What is MMI?

Your patient or injured worker has reached MMI. But what does MMI mean when we’re talking about California workers’ compensation?

MMI is shorthand for Maximum Medical Improvement, defined on pg. 2 of the AMA Guides to the Evaluation of Permanent Impairment 5th Edition as the following:

An impairment is considered permanent when it’s reached Maximal Medical Improvement, meaning it’s well stabilized and unlikely to change substantially in the next year, with or without medical treatment.

The date of MMI is important: it’s the date when a patient is ready for an impairment rating, and for decisions about future care and permanent work restrictions.

How Do You Know if a Patient is MMI?

How can you tell when a work injury has “stabilized” and is “unlikely to change substantially in the next year, with or without medical treatment”?

To find out what goes into determining MMI, keep a few key questions in mind:

1. Is there any on-going medical treatment that will change the injured worker’s functionality?

For instance, imagine a case where a patient has a back injury, and can only lift 25 pounds.

Physical therapy helped improve the patient’s condition in the past, and they still have six more physical therapy visits authorized by the insurance carrier.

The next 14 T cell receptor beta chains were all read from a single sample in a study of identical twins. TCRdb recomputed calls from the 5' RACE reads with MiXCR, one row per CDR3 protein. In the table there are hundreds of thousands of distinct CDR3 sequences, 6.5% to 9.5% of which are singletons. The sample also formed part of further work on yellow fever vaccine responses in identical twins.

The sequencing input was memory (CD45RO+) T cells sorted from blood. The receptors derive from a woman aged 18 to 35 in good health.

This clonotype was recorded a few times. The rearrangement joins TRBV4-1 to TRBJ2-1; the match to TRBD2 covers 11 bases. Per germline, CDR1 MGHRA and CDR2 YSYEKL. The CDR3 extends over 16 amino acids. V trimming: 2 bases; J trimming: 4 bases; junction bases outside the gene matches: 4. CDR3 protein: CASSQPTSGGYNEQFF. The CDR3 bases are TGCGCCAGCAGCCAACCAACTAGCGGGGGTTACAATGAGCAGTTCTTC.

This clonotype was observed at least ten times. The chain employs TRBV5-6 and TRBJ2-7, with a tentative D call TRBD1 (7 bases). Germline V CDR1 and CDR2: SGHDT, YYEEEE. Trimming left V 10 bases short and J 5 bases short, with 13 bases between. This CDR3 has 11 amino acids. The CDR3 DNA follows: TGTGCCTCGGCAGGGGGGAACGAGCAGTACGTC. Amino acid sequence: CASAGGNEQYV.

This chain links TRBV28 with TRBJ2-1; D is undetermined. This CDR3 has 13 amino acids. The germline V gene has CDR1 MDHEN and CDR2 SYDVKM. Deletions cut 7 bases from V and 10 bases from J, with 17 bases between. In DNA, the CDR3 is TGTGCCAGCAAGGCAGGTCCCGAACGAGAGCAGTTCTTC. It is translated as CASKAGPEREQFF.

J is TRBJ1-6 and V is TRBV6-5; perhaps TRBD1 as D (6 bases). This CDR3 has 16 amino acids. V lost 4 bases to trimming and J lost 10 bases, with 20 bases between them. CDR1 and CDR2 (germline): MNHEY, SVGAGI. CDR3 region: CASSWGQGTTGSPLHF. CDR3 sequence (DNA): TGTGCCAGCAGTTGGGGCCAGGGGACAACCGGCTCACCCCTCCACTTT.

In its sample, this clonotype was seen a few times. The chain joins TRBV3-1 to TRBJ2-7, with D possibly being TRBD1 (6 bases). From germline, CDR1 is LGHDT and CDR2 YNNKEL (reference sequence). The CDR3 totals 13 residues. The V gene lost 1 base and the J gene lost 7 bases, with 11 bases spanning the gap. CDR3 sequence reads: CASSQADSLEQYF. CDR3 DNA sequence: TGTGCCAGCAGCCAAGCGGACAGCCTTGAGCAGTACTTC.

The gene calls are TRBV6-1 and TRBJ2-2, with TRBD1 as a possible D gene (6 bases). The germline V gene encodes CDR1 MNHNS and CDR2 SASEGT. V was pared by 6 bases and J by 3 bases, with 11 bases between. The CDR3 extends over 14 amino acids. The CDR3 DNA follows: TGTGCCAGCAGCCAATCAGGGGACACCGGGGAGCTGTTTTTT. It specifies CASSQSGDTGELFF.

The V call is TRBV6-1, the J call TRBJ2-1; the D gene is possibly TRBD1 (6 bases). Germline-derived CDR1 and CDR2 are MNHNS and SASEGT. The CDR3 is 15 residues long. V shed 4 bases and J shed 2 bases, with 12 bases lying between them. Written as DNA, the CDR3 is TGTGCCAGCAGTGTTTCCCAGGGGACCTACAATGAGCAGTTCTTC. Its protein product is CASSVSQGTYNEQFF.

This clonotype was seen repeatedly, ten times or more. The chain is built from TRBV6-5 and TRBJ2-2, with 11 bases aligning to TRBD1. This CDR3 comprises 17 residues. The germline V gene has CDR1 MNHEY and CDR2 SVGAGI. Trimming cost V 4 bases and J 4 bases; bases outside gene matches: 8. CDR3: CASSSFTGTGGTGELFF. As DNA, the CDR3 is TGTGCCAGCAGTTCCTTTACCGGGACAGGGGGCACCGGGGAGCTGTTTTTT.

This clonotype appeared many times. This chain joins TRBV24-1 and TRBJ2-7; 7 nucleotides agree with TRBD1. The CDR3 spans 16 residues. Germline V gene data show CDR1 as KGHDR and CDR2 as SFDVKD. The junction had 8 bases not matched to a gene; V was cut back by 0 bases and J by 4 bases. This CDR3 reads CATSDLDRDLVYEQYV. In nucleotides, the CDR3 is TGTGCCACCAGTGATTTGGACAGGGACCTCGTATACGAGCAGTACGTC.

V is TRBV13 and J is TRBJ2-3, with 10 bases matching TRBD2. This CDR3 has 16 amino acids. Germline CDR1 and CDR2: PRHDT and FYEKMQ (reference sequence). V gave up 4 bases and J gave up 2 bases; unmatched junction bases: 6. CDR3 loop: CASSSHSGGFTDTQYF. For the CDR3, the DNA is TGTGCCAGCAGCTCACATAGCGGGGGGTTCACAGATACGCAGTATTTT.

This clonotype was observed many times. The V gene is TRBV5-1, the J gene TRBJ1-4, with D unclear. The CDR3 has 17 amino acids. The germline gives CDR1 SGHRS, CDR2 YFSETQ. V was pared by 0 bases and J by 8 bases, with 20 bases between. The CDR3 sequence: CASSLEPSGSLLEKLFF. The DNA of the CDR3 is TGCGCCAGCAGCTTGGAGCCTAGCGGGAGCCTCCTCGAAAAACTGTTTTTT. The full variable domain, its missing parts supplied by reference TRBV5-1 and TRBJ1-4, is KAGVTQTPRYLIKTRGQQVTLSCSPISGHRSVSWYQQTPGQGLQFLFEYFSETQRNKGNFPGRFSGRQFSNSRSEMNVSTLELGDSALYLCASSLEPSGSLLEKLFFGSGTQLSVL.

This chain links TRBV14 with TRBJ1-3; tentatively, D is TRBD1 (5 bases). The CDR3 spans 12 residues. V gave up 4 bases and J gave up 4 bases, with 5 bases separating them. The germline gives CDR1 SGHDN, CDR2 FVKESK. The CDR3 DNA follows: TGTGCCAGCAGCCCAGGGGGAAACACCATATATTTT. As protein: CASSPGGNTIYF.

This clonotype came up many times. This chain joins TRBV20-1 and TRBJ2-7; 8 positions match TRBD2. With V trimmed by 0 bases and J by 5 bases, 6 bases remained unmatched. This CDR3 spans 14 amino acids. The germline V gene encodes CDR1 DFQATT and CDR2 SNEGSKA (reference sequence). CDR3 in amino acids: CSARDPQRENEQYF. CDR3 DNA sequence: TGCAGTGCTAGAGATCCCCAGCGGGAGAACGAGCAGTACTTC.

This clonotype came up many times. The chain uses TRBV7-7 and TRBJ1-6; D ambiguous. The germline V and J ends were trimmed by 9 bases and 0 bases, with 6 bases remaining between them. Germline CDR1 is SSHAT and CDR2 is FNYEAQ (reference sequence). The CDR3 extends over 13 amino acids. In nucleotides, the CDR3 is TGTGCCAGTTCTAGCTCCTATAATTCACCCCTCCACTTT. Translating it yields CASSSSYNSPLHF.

In this scenario, the patient may be able to lift more weight after completing all their physical therapy visits.

Why declare a patient MMI if they are in the midst of ongoing treatment that may improve their condition?

2. Is the impairment rating going to change?

Another example: a worker with a shoulder injury is improving their range of motion with physical therapy, but they cannot improve their ability to lift more weight.

Until their range of motion remains the same, they will not be eligible for MMI.

As soon as the claim is filed, MMI becomes the ultimate goal for treatment. Patients obviously want to get bet better after a work injury, but sometimes they continue to have pain. MMI does not mean that the patient is no longer experiencing pain. It’s the doctor’s responsibility to communicate this to the patient, and to everyone involved in the case.

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